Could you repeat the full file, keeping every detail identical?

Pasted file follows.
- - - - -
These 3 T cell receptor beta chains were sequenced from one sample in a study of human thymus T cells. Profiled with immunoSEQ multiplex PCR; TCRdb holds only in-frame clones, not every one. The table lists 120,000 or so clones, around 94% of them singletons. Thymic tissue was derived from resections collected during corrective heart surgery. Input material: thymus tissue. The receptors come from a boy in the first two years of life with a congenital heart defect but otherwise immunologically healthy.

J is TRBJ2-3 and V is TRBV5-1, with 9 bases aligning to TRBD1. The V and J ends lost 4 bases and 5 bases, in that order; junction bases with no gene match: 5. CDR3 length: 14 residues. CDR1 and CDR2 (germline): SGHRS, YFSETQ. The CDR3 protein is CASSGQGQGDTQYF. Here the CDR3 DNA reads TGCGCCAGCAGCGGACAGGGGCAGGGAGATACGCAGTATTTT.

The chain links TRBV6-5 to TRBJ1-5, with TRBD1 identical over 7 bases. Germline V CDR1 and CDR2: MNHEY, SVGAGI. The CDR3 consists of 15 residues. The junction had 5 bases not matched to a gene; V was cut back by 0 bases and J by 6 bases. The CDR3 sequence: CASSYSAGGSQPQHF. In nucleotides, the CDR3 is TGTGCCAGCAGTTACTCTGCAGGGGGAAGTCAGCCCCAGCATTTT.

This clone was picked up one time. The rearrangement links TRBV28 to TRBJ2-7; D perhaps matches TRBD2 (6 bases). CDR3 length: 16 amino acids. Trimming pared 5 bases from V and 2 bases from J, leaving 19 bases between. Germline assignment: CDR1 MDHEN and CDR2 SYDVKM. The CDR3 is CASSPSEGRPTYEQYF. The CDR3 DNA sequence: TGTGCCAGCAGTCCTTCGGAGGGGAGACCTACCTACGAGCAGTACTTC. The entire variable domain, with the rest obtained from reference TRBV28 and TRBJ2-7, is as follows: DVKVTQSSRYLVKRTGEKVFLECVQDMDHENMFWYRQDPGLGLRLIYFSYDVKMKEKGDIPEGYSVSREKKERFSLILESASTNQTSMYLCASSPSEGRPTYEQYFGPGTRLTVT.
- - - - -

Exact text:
These 3 T cell receptor beta chains were sequenced from one sample in a study of human thymus T cells. Profiled with immunoSEQ multiplex PCR; TCRdb holds only in-frame clones, not every one. The table lists 120,000 or so clones, around 94% of them singletons. Thymic tissue was derived from resections collected during corrective heart surgery. Input material: thymus tissue. The receptors come from a boy in the first two years of life with a congenital heart defect but otherwise immunologically healthy.

J is TRBJ2-3 and V is TRBV5-1, with 9 bases aligning to TRBD1. The V and J ends lost 4 bases and 5 bases, in that order; junction bases with no gene match: 5. CDR3 length: 14 residues. CDR1 and CDR2 (germline): SGHRS, YFSETQ. The CDR3 protein is CASSGQGQGDTQYF. Here the CDR3 DNA reads TGCGCCAGCAGCGGACAGGGGCAGGGAGATACGCAGTATTTT.

The chain links TRBV6-5 to TRBJ1-5, with TRBD1 identical over 7 bases. Germline V CDR1 and CDR2: MNHEY, SVGAGI. The CDR3 consists of 15 residues. The junction had 5 bases not matched to a gene; V was cut back by 0 bases and J by 6 bases. The CDR3 sequence: CASSYSAGGSQPQHF. In nucleotides, the CDR3 is TGTGCCAGCAGTTACTCTGCAGGGGGAAGTCAGCCCCAGCATTTT.

This clone was picked up one time. The rearrangement links TRBV28 to TRBJ2-7; D perhaps matches TRBD2 (6 bases). CDR3 length: 16 amino acids. Trimming pared 5 bases from V and 2 bases from J, leaving 19 bases between. Germline assignment: CDR1 MDHEN and CDR2 SYDVKM. The CDR3 is CASSPSEGRPTYEQYF. The CDR3 DNA sequence: TGTGCCAGCAGTCCTTCGGAGGGGAGACCTACCTACGAGCAGTACTTC. The entire variable domain, with the rest obtained from reference TRBV28 and TRBJ2-7, is as follows: DVKVTQSSRYLVKRTGEKVFLECVQDMDHENMFWYRQDPGLGLRLIYFSYDVKMKEKGDIPEGYSVSREKKERFSLILESASTNQTSMYLCASSPSEGRPTYEQYFGPGTRLTVT.